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Publisher:

Chapman & Hall/CRC

Publication Date:

2009

Number of Pages:

483

Format:

Hardcover

Series:

Discrete Mathematics and Its Applications 53

Price:

99.95

ISBN:

9781584888000

Category:

Monograph

[Reviewed by , on ]

Miklós Bóna

12/18/2008

This is a well-conceived and well-written book. The authors decided to write an unusally long but very welcome introductory part. This part takes up the first five chapters, and it makes the book self-contained, since it covers basic notions from the definitions of graph and degrees to trees and connectivity, to Eulerian and Hamiltonian graphs, matchings, and planar graphs. Chromatic graph theory comes only after that, in the remaining nine chapters.

These chapters (6–14) are exclusively about graph colorings, roughly equally divided between vertex colorings and edge colorings. Beside the classic topics, such as Ramsey theory, the Turán theorem, and the chromatic number of a graph, we can also learn about less well-known notions, such as the Grundy number of a graph, Rainbow Ramsey numbers, and Radio colorings. The balance between old and new is well struck.

The fact that more than one-third of the book is about graphs in general makes the book suitable not just for a course in chromatic graph theory, but for a course in graph theory in general. This is a major feat — the authors managed to write about a special topic without losing the chance for a wide audience. Whether the course taught from the book is advanced undergraduate or first-year graduate will depend on the school.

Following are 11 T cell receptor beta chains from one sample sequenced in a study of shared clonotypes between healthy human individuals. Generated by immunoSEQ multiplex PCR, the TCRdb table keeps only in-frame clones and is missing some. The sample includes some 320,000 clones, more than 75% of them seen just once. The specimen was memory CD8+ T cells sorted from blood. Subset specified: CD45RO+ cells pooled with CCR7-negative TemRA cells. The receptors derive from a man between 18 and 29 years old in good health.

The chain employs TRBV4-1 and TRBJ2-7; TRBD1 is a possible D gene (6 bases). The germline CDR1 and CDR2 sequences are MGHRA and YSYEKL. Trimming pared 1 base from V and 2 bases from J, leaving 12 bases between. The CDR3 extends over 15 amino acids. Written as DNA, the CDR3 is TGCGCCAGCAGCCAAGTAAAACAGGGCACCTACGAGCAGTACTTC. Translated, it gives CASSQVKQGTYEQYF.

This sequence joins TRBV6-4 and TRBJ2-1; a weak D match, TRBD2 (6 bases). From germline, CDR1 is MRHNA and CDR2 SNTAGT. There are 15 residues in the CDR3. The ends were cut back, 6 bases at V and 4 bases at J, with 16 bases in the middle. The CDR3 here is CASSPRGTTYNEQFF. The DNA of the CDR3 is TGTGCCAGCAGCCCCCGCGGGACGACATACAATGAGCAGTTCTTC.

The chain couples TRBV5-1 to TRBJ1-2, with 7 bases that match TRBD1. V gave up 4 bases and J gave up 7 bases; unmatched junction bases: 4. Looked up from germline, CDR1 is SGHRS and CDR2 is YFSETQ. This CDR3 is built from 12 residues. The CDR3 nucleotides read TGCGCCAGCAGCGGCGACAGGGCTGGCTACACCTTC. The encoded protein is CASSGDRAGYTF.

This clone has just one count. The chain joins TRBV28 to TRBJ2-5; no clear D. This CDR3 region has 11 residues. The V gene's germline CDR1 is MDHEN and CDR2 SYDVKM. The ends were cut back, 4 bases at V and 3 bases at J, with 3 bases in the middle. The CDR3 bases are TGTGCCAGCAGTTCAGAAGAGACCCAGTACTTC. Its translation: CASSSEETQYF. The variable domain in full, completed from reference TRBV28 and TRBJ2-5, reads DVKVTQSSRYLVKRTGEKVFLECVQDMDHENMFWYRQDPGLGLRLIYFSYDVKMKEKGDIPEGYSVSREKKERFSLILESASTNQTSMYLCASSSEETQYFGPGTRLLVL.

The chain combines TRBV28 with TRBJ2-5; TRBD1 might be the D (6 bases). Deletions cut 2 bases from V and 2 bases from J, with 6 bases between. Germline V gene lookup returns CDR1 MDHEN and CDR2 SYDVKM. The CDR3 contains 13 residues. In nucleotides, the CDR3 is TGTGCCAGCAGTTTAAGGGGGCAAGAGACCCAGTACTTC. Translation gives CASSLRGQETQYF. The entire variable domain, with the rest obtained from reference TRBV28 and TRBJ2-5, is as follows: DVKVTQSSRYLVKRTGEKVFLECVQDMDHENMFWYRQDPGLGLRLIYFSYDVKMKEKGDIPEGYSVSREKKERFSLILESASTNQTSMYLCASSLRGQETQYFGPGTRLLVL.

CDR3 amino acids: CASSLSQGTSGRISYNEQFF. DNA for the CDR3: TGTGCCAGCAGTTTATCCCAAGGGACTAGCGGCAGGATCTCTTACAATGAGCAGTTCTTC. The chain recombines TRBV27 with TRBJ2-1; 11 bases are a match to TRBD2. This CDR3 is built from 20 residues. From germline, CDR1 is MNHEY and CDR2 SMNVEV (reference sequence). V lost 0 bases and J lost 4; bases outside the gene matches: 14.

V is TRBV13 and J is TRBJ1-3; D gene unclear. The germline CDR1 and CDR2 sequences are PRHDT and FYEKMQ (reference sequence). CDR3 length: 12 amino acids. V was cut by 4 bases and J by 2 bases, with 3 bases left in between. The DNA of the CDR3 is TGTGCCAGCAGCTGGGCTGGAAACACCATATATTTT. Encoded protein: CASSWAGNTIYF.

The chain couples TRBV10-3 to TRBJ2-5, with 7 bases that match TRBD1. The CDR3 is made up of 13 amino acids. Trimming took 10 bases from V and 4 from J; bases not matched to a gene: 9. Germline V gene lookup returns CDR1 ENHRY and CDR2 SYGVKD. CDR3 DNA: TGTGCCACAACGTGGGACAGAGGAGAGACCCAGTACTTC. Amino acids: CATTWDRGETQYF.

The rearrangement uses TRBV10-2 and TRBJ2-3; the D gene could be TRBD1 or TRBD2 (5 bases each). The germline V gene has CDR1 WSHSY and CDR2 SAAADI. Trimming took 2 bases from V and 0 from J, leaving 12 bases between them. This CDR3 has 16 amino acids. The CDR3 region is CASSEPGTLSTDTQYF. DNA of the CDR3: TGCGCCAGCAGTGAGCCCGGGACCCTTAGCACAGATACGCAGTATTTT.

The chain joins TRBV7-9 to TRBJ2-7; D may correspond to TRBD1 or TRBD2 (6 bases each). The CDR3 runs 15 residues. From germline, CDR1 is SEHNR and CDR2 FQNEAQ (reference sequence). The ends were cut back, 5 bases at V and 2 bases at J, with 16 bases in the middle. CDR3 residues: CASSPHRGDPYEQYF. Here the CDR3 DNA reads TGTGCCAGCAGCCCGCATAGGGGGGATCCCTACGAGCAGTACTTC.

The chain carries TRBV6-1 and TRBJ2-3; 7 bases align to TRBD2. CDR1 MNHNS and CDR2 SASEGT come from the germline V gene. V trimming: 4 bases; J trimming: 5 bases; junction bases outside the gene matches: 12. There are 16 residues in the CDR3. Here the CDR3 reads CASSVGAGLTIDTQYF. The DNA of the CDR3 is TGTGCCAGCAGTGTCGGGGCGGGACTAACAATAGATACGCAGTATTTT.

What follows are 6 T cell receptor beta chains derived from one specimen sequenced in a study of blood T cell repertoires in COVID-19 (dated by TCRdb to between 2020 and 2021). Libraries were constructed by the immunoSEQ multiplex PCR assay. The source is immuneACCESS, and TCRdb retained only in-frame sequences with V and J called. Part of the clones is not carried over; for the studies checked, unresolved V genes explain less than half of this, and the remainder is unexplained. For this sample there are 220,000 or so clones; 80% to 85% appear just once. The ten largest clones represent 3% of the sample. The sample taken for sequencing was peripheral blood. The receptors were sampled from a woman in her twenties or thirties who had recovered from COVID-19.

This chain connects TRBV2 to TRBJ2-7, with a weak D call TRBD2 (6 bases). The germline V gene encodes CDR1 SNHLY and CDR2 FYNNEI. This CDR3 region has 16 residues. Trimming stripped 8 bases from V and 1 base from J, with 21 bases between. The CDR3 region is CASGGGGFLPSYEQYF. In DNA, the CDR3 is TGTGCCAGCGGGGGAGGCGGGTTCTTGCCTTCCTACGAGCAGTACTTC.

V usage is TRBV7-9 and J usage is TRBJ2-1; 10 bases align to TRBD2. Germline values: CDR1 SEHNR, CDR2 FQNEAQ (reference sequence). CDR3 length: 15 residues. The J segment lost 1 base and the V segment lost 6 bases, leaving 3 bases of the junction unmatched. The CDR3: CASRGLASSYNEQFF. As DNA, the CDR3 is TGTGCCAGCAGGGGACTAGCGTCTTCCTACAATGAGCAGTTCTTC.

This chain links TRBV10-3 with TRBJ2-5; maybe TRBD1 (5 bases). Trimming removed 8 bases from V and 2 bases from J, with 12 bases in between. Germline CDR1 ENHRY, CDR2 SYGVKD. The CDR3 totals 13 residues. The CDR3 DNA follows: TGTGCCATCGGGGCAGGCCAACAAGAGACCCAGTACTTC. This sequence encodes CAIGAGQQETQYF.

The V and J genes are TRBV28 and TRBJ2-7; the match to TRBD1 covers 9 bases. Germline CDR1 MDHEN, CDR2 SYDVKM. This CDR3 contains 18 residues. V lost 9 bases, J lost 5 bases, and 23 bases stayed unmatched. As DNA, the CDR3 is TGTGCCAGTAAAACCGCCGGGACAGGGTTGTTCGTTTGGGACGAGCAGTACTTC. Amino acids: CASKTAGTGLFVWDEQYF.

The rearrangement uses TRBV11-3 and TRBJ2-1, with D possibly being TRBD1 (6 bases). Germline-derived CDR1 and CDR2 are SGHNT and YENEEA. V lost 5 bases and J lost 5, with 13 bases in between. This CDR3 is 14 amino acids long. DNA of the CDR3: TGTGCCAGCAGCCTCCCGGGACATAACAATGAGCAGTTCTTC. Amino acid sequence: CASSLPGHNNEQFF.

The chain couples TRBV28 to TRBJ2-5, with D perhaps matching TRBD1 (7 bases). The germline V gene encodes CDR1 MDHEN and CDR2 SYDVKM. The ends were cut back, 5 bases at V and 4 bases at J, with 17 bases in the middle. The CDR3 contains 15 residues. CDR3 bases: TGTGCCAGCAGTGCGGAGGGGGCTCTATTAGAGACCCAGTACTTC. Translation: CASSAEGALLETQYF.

The book is written in a reader-friendly style, and there is a sufficient number of exercises at the end of each chapter. My only critical remark is that none of these exercises come with solutions, or even hints. This may not bother professors teaching a course from the book, but will surely upset students, especially those learning on their own, or taking a reading course.

Miklós Bóna is Associate Professor of Mathematics at the University of Florida.

**The Origin of Graph Colorings** **Introduction to Graphs**

Fundamental Terminology

Connected Graphs

Distance in Graphs

Isomorphic Graphs

Common Graphs and Graph Operations

Multigraphs and Digraphs**Trees and Connectivity**

Cut Vertices, Bridges, and Blocks

Trees

Connectivity and Edge-Connectivity

Menger’s Theorem**Eulerian and Hamiltonian Graphs**

Eulerian Graphs

de Bruijn Digraphs

Hamiltonian Graphs**Matchings and Factorization**

Matchings

Independence in Graphs

Factors and Factorization**Graph Embeddings**

Planar Graphs and the Euler Identity

Hamiltonian Planar Graphs

Planarity versus Nonplanarity

Embedding Graphs on Surfaces

The Graph Minor Theorem**Introduction to Vertex Colorings**

The Chromatic Number of a Graph

Applications of Colorings

Perfect Graphs**Bounds for the Chromatic Number**

Color-Critical Graphs

Upper Bounds and Greedy Colorings

Upper Bounds and Oriented Graphs

The Chromatic Number of Cartesian Products**Coloring Graphs on Surfaces**

The Four Color Problem

The Conjectures of Hajós and Hadwiger

Chromatic Polynomials

The Heawood Map-Coloring Problem**Restricted Vertex Colorings**

Uniquely Colorable Graphs

List Colorings

Precoloring Extensions of Graphs**Edge Colorings of Graphs**

The Chromatic Index and Vizing’s Theorem

Class One and Class Two Graphs

Tait Colorings

Nowhere-Zero Flows

List Edge Colorings

Total Colorings of Graphs**Monochromatic and Rainbow Colorings**

Ramsey Numbers

Turán’s Theorem

Rainbow Ramsey Numbers

Rainbow Numbers of Graphs

Rainbow-Connected Graphs

The Road Coloring Problem**Complete Colorings**

The Achromatic Number of a Graph

Graph Homomorphisms

The Grundy Number of a Graph**Distinguishing Colorings**

Edge-Distinguishing Vertex Colorings

Vertex-Distinguishing Edge Colorings

Vertex-Distinguishing Vertex Colorings

Neighbor-Distinguishing Edge Colorings**Colorings, Distance, and Domination***T*-Colorings*L*(2, 1)-Colorings

Radio Colorings

Hamiltonian Colorings

Domination and Colorings

Epilogue**Appendix: Study Projects****General References****Bibliography** **Index (Names and Mathematical Terms)** **List of Symbols** *Exercises appear at the end of each chapter.*

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